In the Seattle Times talking about Web 2.0 and Health Care

I was interviewed by journalist Kyung Song from the Seattle Times for this article, which appeared in today’s paper:

Local News | Group Heath trolling cyberspace to learn what patients think | Seattle Times Newspaper

This was the first interview I have done representing both the organization I work for, and myself as a blogger at the same time. Usually, it’s one or the other, because the words on this blog are my own and not those of my employer (although obviously our approach to patient centered health care is well aligned). The worlds are starting to collide….

I definitely believe that there is content that’s traditionally outside of the physician-patient relationship that can and should be brought in via blogs and the like. We saw it with secure e-mail between patients and physicians to be sure. It changed our relationships, in a healthy, helpful way.

My personal belief about blogs and Web 2.0, though, needs to be coupled with an organization’s need to have a workflow and platform that brings in the right information at the right time. I definitely don’t expect a physician to review the 2,000 RSS feeds of their patients (and I don’t think the patients do, either).

That’s the fun intersection, and it is good pressure, to bring everything about a patient that matters to them into every clinical interaction.

See what you think…

2 Replies to “In the Seattle Times talking about Web 2.0 and Health Care”

  1. As one of the few consumer advocates on national and local health informatics forums like the AHIC Successor (HHS – Office of the national coordinator) and the Puget Sound Health Alliance – Health Information and Technology Committee it is exciting to try and balance the transformative power of health informatics with information over-load while building a personalized patient centered care system.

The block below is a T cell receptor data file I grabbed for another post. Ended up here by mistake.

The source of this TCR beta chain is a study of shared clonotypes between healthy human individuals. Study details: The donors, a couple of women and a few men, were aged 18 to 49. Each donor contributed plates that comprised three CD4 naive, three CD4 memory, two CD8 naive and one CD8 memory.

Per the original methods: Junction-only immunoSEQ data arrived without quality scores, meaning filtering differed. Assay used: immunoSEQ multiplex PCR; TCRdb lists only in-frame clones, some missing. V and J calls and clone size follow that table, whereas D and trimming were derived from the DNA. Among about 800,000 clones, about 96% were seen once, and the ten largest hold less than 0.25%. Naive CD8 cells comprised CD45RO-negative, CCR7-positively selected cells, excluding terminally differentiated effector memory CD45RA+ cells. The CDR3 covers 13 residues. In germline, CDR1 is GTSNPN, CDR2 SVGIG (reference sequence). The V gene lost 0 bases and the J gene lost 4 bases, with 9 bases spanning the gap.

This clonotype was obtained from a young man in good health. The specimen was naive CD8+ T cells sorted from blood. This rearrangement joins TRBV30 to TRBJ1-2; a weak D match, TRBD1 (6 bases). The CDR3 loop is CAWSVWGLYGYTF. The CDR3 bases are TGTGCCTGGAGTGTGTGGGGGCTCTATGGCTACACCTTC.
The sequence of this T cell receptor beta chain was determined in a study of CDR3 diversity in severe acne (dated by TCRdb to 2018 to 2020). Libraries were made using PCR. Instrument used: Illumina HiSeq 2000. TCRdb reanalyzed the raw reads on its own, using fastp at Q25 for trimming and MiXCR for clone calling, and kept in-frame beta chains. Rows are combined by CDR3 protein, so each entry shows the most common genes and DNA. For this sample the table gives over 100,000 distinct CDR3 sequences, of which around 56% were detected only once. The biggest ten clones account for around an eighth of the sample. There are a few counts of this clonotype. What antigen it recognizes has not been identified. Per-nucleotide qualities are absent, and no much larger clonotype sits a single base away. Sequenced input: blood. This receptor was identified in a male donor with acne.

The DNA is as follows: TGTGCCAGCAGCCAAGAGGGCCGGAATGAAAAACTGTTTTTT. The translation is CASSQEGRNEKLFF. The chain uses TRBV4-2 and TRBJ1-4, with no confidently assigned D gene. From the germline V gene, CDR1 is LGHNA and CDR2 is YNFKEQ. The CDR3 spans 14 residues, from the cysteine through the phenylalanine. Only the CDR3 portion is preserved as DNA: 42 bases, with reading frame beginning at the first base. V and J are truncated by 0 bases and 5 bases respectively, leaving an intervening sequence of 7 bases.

It is amazing to see the cultural difference between out-dated hierarchial power based models (I am currently at a premier medical school in Ca) and the participatory style of medicine practiced at GHC and Kaiser. Thankfully I spent 3 years at GHC under the tutelage of people like Ted Eytan and Matt Handley so I know what is possible. The next challenge will be to move beyond technology and utilize the social networking models (generation Y) and integrate more patient participation into our health care.

    Concepts like Medical Record Banking where patients and providers will be able to deposit and share both PHR and EMR information are intriguing, models of patient participation being utilized at the VA (Vista and MyhealtheVet) are also opening up new venues. National standards to encourage interoperabality may also play a role (the EMR vendor used at GHC can't for example exchange records yet with the UW or Swedish hospital in Seattle even though all 3 use the same vendor).

    Sherry

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